It’s also best to have a copy of your pet’s vaccinations on hand in case you go to a facility that requires proof of vaccination. If you don’t have a pet ID, have current photos of you and your pet together and note any unique markings, scars, or tattoos. Carry their microchip number in a file.

Please contact us if you have any questions or need a copy of your vaccine history emailed to you.

~Elishia

5 Tips to Help your Dog LOVE the Vet!

The hardest thing to see is your furbaby scared.  You want to comfort him and make him know that it is going to be ok!  Wouldn't it be wonderful if your pet could understand what we are doing?  Maybe we can help a little.

Step 1:  Give our office a call and ask when it is a good, quiet time to bring your dog by for "Happy Visits."  These quick little trips are where the receptionists and staff come out and greet your pet in a non-threatening way and give him lots of treats and pettings.  

Come by once to twice a week for a couple of weeks.  

Step 2:  The Lobby - The lobby can be very scary with so many new smells, other dogs, cats, and people.  For a dog who is not used to going everywhere, it can be quite overwhelming!  Start by just going into the lobby, walking around, letting him sniff, and offer treats whenever he displays a calm demeanor.

Step 3:  Weight - The scale is one of the scariest things for pets, (and humans!), and we know that every time they come in, they have to get weighed...so why not make it an enjoyable experience?  Have your pet come in and take a seat or stand on the scale.  When they succeed, offer them a treat!  Good job!

Step 4:  Exam Rooms - Oh no!  Here is one of the scariest parts!  A small room with lots of scary sounds outside the doors and strange smells.  Not only that, but the technicians have to restrain your dog so that no one, including your dog, gets hurt.  

Let your dog visit the exam room with a technician.  Have them give your dog treats when they seem calm and are showing signs of relaxing.

Step 5:  ALWAYS LEAVE ON A GOOD NOTE!  It's so important that any time you come by that you leave when the dog is acting happy or relaxed.  It may take a few visits, but you will be surprised how much better your dog will act when it's time to come for an exam!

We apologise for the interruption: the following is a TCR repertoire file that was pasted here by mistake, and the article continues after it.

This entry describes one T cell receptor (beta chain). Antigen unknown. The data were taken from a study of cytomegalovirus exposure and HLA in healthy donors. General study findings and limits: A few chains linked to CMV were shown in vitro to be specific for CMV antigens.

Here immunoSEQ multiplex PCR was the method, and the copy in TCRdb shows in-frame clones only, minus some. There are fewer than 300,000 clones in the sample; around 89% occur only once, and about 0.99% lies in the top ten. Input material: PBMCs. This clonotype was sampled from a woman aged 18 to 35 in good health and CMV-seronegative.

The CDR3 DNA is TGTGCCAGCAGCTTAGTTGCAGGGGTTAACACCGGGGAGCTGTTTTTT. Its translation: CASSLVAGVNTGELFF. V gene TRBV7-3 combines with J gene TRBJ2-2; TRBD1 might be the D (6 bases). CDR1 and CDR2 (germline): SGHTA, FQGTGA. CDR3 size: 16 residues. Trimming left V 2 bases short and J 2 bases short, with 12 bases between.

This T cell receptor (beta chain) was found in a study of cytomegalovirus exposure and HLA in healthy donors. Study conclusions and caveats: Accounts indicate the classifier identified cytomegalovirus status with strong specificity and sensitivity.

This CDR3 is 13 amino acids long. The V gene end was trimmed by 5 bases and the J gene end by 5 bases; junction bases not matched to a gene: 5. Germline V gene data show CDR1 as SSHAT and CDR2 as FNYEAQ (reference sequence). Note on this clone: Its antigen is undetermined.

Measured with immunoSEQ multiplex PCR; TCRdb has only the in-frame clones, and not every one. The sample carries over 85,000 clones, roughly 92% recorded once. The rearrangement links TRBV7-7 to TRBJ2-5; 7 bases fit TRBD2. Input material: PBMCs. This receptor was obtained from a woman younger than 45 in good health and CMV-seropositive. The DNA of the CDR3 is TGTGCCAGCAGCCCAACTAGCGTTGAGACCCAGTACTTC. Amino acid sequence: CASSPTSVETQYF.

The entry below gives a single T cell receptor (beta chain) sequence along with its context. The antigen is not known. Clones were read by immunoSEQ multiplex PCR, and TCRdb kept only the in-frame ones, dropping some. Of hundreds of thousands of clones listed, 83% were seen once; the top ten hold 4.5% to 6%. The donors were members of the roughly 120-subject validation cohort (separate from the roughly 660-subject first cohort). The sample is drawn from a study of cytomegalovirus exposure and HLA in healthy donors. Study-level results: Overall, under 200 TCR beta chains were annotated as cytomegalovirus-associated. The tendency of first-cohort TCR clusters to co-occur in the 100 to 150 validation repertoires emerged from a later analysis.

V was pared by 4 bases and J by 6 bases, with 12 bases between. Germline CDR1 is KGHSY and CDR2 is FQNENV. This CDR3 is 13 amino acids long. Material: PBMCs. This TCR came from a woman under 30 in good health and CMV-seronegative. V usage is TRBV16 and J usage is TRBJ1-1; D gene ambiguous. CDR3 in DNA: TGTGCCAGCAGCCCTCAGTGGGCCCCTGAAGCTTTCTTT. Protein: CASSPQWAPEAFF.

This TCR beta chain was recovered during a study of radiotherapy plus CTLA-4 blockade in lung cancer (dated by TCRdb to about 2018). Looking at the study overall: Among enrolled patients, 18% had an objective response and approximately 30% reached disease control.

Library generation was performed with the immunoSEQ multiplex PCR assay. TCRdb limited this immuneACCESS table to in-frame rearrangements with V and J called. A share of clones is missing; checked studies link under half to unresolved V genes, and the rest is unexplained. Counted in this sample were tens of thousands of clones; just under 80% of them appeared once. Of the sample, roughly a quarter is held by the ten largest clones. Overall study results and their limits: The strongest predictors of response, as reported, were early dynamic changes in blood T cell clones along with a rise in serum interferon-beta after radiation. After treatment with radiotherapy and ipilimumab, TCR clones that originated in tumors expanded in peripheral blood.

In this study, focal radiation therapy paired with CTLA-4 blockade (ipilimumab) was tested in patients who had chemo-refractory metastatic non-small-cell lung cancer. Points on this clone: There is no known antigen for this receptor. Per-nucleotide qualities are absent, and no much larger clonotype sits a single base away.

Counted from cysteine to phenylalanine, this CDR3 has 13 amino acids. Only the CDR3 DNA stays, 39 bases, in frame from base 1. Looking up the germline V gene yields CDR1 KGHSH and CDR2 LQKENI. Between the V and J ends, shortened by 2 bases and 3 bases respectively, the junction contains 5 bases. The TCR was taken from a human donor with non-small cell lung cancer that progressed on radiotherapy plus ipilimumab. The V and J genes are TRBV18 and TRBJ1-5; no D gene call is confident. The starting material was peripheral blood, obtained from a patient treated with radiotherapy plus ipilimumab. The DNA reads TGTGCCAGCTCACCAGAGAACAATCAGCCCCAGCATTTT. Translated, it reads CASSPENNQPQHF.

If your dog is completely afraid to even step in the door, maybe start slow in the parking lot by offering treats in your car, and moving forward from there.

Give us a call if you need some tips!  We will be happy to help.

~Elishia B.

Sit! Stay! How to Communicate with your Furry Friend.

Logan and Victoria

Logan and Victoria

When my toddler would come with me into stores or other people's homes, she occasionally made a scene.  She would yell, cry, or even touch things she shouldn't.  Instead of feeling embarrassed, I would stop what I was doing, pull her aside and communicate with her that she needed to take a "break" or "time out."  I never rewarded the bad behavior by giving in to her tantrum.

It is an embarrassing moment for any new mother, and as a new pet owner, your pet can be just like that toddler.  You know it is inappropriate behavior when a human does it, but we don't always recognize that it is inappropriate when our pets do it.

Here are four great tips to help you communicate what you want your pet to do without you, or the pet, getting frustrated.

Allie and "Green"

Allie and "Green"

  1. Consistency - It is so important to be consistent whenever teaching your pet anything.  Don't try to change up the routine at first.  Be diligent and keep to one phrase, one time of day, and make sure everyone in the household is doing the same thing.  It can be very confusing for your pet for each person in the household to do a different command and mean the same thing.  Make sure everyone is on board and have a plan.